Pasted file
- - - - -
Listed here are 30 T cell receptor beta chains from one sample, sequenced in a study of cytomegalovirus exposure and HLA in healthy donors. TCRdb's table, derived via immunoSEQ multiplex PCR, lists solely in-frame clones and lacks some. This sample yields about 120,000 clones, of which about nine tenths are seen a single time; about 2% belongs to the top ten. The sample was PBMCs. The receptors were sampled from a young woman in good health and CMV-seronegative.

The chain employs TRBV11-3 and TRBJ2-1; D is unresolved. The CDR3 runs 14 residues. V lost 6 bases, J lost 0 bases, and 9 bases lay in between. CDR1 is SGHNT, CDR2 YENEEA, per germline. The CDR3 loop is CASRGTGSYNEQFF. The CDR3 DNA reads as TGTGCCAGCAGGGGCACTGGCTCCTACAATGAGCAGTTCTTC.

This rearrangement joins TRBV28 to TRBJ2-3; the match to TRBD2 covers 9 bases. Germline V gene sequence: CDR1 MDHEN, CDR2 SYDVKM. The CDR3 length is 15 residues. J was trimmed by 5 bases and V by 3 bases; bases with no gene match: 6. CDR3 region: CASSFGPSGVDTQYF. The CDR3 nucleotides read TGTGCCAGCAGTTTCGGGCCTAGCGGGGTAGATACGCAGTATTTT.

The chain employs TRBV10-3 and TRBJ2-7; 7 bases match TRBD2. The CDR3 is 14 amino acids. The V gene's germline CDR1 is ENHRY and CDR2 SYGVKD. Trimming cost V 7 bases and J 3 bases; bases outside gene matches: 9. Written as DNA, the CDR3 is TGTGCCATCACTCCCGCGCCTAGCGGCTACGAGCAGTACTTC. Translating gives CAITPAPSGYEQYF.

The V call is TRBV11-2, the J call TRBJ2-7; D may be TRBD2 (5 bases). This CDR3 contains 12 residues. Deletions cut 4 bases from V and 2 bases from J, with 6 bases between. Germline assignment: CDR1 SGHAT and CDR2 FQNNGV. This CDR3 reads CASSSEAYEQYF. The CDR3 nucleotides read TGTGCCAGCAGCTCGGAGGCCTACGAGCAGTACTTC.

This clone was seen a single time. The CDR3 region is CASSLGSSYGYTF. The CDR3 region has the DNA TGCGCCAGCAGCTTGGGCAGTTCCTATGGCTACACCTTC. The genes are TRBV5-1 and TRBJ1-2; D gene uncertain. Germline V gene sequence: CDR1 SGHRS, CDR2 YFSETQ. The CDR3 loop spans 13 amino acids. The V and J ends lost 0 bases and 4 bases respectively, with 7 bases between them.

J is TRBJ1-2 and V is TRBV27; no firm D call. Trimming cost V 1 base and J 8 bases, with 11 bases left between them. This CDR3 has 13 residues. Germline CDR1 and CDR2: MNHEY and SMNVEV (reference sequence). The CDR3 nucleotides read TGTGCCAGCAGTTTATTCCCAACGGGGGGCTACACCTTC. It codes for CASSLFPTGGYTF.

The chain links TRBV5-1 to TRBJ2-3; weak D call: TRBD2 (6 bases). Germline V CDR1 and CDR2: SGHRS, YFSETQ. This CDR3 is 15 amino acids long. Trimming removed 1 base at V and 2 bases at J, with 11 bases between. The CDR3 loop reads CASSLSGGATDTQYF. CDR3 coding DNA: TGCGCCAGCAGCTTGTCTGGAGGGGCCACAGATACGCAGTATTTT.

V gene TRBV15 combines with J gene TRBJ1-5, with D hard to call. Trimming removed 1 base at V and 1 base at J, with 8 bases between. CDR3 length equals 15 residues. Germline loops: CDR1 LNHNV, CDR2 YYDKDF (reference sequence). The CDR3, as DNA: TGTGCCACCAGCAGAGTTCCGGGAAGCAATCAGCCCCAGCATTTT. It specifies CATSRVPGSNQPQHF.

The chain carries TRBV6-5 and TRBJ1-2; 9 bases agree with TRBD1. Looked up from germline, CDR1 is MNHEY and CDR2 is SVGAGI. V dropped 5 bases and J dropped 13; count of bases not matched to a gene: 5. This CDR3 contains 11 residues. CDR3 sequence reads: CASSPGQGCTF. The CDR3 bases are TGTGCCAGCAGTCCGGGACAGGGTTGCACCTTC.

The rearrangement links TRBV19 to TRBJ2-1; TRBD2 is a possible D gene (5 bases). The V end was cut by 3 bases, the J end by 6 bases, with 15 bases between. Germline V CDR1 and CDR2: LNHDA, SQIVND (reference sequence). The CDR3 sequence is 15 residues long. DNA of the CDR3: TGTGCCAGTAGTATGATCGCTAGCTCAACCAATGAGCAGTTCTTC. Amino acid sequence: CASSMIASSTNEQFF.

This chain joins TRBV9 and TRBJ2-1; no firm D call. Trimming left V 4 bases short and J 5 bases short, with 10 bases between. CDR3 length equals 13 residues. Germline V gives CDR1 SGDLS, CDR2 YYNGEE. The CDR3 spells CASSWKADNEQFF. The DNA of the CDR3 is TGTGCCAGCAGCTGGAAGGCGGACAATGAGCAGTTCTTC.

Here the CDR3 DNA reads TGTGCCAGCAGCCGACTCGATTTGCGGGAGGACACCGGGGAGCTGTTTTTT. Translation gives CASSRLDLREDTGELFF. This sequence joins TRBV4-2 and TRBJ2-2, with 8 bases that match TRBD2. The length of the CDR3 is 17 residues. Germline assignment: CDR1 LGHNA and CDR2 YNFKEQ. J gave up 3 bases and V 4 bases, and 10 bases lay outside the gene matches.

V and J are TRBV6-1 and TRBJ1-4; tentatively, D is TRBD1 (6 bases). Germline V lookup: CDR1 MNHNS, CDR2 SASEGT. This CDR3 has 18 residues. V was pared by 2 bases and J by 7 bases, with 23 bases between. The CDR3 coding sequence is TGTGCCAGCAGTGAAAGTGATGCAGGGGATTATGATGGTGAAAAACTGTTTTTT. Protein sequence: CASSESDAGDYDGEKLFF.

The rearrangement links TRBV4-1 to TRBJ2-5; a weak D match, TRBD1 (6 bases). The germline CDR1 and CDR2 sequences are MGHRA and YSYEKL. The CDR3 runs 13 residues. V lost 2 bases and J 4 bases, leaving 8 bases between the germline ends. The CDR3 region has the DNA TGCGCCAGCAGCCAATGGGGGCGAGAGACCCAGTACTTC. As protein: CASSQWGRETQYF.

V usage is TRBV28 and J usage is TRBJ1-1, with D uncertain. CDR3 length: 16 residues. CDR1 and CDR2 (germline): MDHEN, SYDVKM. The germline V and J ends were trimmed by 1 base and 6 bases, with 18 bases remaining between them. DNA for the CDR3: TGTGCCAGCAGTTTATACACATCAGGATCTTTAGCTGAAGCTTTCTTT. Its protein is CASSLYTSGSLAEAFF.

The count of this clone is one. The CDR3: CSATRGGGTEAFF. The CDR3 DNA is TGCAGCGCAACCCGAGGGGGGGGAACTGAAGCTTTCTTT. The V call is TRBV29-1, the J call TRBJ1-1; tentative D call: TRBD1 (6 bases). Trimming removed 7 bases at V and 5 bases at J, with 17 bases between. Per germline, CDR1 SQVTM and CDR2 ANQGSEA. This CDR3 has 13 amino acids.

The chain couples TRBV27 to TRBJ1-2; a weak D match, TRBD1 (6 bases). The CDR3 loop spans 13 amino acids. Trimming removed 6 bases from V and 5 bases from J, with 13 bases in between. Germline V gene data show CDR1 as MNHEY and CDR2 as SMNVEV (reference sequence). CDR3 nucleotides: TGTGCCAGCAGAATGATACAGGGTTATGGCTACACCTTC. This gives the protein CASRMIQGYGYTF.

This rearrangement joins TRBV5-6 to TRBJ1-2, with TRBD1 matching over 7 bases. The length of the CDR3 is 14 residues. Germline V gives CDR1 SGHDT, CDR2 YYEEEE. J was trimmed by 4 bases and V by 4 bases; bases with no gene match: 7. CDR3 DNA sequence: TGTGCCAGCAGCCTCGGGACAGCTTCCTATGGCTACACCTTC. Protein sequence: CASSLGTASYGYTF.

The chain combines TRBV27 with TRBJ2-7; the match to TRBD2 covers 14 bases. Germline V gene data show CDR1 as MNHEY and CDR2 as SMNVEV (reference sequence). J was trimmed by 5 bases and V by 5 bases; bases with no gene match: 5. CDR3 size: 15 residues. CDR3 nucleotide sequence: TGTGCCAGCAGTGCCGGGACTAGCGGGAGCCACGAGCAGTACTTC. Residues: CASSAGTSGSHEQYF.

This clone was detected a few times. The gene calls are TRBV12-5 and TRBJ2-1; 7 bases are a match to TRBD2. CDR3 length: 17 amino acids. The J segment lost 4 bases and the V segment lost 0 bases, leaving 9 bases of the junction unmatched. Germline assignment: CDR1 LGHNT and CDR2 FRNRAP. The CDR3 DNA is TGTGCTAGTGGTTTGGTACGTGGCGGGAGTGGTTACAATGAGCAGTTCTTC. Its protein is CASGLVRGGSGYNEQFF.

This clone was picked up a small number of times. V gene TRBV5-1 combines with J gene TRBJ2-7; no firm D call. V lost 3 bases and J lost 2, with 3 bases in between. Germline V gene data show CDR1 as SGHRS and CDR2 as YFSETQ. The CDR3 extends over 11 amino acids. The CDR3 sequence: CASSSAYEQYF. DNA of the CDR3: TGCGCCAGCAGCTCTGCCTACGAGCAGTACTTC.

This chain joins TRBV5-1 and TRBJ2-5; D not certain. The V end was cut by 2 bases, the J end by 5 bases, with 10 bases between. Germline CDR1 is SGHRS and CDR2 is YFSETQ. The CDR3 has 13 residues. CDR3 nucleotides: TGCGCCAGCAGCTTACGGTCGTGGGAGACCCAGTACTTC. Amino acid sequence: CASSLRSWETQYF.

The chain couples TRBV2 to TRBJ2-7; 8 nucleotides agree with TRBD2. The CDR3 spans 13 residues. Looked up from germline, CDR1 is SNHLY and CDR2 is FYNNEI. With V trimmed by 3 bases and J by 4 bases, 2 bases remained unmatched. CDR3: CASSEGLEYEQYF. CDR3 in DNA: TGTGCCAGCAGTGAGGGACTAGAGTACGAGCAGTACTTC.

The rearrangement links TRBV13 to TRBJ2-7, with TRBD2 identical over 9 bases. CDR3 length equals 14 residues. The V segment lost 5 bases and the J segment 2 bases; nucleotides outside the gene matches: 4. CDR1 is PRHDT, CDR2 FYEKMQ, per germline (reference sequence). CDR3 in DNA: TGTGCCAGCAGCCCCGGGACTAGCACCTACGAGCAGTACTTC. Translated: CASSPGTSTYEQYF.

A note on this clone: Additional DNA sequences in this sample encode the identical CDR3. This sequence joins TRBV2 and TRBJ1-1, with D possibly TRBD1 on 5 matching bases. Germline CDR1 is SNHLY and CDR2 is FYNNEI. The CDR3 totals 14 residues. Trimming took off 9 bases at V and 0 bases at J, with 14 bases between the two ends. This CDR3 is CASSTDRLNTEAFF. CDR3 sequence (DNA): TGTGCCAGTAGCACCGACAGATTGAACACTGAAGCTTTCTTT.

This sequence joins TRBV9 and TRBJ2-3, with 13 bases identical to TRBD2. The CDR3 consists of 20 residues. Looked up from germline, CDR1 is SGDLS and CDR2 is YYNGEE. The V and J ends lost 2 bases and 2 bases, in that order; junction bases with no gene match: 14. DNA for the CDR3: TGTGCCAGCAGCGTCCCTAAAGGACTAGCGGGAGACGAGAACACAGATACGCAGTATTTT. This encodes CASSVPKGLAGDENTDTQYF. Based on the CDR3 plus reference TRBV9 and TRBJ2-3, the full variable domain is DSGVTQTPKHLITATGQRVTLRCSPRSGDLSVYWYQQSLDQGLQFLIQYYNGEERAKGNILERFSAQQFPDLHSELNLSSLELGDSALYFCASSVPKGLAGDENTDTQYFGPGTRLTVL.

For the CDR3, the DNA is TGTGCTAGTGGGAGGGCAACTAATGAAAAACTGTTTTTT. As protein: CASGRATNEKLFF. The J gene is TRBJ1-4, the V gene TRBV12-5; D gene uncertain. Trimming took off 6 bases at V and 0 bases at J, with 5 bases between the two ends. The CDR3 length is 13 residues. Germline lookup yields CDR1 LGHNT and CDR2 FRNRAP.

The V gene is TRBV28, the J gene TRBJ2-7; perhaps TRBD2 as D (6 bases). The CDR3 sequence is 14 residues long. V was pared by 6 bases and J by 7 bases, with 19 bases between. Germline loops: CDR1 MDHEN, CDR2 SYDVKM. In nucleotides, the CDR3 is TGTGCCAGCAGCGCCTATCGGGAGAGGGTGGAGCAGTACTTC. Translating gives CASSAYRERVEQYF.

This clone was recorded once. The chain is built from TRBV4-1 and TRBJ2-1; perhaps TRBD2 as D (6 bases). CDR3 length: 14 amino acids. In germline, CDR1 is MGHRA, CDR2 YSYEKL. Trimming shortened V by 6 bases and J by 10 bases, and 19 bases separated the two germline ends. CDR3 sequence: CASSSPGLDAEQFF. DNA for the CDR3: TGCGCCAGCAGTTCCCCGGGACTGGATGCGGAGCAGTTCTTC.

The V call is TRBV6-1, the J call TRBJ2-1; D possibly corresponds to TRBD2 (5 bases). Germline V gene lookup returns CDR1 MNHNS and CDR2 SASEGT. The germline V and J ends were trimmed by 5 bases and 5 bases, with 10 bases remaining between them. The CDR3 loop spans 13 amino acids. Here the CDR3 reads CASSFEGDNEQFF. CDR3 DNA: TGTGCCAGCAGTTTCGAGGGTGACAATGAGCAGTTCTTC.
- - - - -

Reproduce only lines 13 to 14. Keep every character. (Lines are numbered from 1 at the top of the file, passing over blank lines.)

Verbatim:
Here the CDR3 DNA reads TGTGCCAGCAGCCGACTCGATTTGCGGGAGGACACCGGGGAGCTGTTTTTT. Translation gives CASSRLDLREDTGELFF. This sequence joins TRBV4-2 and TRBJ2-2, with 8 bases that match TRBD2. The length of the CDR3 is 17 residues. Germline assignment: CDR1 LGHNA and CDR2 YNFKEQ. J gave up 3 bases and V 4 bases, and 10 bases lay outside the gene matches.

V and J are TRBV6-1 and TRBJ1-4; tentatively, D is TRBD1 (6 bases). Germline V lookup: CDR1 MNHNS, CDR2 SASEGT. This CDR3 has 18 residues. V was pared by 2 bases and J by 7 bases, with 23 bases between. The CDR3 coding sequence is TGTGCCAGCAGTGAAAGTGATGCAGGGGATTATGATGGTGAAAAACTGTTTTTT. Protein sequence: CASSESDAGDYDGEKLFF.